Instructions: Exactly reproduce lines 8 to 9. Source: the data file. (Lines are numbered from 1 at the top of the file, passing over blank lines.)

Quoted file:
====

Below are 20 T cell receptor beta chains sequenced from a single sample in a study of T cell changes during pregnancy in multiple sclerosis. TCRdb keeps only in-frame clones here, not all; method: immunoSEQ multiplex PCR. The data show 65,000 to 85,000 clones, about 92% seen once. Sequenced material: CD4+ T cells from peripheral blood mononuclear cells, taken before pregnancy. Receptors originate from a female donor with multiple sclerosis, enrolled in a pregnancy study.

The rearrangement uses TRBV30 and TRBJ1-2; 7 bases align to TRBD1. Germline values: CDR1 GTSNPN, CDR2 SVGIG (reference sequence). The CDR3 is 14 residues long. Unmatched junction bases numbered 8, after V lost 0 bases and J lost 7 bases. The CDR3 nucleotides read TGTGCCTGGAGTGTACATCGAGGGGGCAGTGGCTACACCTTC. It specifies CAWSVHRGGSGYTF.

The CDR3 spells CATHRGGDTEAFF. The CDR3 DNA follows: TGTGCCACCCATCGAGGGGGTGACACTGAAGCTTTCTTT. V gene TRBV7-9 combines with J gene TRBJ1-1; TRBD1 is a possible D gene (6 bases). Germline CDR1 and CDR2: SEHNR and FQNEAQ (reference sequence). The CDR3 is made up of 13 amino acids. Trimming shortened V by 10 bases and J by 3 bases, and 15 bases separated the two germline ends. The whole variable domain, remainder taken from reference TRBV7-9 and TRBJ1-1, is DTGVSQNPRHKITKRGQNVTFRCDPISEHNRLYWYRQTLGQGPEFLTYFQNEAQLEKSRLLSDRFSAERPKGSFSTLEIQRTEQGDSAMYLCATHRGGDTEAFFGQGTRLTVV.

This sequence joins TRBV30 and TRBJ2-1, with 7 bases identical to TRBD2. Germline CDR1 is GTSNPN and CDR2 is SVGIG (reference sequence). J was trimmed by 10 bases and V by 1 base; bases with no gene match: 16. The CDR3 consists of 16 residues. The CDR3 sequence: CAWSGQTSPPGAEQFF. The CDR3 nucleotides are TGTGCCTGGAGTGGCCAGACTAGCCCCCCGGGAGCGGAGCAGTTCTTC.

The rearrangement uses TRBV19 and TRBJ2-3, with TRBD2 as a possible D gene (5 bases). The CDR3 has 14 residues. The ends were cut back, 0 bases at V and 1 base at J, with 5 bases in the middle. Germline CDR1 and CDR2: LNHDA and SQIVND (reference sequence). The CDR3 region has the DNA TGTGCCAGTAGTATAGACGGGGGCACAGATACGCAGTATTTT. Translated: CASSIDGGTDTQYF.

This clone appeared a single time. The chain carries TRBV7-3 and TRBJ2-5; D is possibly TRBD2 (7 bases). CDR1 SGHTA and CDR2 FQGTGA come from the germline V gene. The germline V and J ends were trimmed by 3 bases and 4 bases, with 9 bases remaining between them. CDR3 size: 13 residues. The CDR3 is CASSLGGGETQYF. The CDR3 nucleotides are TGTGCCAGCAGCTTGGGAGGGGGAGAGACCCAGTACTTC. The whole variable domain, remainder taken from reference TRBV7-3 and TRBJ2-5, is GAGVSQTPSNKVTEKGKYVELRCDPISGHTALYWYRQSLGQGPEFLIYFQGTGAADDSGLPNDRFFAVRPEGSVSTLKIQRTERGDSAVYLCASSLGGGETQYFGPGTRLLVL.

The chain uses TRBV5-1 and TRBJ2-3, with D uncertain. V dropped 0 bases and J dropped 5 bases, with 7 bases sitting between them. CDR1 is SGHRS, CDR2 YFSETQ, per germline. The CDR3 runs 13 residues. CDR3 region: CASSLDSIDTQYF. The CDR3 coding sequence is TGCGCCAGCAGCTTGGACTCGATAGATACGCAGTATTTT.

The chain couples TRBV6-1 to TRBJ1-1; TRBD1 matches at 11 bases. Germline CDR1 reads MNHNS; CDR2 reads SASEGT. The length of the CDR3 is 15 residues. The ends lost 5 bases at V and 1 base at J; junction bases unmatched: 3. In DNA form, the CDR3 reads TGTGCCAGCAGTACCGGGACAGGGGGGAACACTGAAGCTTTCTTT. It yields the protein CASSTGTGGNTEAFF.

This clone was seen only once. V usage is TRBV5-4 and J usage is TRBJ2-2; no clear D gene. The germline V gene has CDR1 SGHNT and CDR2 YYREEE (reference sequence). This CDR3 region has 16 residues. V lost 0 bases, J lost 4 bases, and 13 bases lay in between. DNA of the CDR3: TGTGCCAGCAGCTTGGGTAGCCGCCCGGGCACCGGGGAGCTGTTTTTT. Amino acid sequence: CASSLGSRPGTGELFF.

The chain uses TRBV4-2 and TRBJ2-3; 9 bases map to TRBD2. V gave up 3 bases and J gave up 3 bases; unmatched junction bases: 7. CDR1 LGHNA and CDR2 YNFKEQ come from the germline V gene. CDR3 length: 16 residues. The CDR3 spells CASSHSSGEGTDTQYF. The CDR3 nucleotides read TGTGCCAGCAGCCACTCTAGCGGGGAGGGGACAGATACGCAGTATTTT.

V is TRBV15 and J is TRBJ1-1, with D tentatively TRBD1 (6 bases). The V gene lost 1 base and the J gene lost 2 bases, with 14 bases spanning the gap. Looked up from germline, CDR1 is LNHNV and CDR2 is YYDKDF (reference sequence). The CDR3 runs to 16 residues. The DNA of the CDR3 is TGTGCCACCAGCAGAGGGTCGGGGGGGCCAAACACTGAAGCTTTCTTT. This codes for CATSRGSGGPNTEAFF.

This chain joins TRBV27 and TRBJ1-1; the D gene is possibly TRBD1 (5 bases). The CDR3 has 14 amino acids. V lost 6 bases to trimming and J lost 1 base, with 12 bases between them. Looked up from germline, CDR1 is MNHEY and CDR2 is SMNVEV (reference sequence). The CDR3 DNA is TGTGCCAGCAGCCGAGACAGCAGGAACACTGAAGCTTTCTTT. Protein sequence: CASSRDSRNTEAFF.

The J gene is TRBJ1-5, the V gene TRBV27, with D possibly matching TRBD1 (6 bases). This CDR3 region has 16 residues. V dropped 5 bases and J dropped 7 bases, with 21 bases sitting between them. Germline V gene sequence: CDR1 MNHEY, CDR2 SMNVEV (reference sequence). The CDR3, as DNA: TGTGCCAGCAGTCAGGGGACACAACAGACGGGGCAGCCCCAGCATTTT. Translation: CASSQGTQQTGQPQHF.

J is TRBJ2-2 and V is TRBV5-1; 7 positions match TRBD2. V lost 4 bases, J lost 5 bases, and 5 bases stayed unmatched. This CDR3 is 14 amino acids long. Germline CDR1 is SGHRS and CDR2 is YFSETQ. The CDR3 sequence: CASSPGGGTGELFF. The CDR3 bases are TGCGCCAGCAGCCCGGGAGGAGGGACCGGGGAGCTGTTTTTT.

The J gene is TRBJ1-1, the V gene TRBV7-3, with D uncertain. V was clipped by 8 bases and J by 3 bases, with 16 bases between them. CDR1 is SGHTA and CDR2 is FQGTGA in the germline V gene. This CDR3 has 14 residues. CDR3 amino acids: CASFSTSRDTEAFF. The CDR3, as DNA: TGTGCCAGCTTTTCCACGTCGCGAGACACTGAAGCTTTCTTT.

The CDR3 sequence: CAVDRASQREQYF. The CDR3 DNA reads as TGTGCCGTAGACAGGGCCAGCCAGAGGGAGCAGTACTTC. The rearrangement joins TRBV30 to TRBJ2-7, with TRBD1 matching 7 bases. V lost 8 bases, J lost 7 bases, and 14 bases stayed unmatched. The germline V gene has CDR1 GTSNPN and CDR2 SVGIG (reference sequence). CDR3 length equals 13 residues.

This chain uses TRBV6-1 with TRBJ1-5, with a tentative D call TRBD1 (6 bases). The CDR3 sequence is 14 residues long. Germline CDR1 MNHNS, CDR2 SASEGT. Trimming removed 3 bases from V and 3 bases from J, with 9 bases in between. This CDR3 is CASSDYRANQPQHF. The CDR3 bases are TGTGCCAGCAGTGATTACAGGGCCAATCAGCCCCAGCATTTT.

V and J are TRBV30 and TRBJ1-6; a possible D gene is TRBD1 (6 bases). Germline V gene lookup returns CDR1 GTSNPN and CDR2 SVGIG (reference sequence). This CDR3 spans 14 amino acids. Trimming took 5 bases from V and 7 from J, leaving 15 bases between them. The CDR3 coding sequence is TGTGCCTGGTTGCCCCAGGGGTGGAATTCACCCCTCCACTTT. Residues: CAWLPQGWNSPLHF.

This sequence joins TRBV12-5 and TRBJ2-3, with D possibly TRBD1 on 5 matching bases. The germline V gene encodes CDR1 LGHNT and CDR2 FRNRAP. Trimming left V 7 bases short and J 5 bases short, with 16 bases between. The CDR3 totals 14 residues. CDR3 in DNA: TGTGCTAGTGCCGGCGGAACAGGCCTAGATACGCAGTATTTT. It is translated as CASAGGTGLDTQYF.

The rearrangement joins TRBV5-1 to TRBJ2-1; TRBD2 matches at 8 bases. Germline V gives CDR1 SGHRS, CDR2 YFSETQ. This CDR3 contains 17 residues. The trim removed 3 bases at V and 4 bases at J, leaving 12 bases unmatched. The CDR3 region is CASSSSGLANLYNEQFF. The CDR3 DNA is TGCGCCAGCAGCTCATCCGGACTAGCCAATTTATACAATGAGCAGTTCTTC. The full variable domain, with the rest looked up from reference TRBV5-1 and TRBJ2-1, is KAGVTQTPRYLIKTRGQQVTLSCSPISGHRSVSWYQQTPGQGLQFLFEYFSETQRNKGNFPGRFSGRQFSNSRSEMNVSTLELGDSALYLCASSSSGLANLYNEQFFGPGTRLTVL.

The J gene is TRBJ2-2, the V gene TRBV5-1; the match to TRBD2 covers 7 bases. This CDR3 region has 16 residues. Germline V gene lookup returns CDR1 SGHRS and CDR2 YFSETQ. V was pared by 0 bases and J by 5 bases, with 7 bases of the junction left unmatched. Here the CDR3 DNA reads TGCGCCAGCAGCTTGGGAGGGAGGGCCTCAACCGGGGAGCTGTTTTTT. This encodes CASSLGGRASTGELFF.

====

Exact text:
The chain couples TRBV6-1 to TRBJ1-1; TRBD1 matches at 11 bases. Germline CDR1 reads MNHNS; CDR2 reads SASEGT. The length of the CDR3 is 15 residues. The ends lost 5 bases at V and 1 base at J; junction bases unmatched: 3. In DNA form, the CDR3 reads TGTGCCAGCAGTACCGGGACAGGGGGGAACACTGAAGCTTTCTTT. It yields the protein CASSTGTGGNTEAFF.

This clone was seen only once. V usage is TRBV5-4 and J usage is TRBJ2-2; no clear D gene. The germline V gene has CDR1 SGHNT and CDR2 YYREEE (reference sequence). This CDR3 region has 16 residues. V lost 0 bases, J lost 4 bases, and 13 bases lay in between. DNA of the CDR3: TGTGCCAGCAGCTTGGGTAGCCGCCCGGGCACCGGGGAGCTGTTTTTT. Amino acid sequence: CASSLGSRPGTGELFF.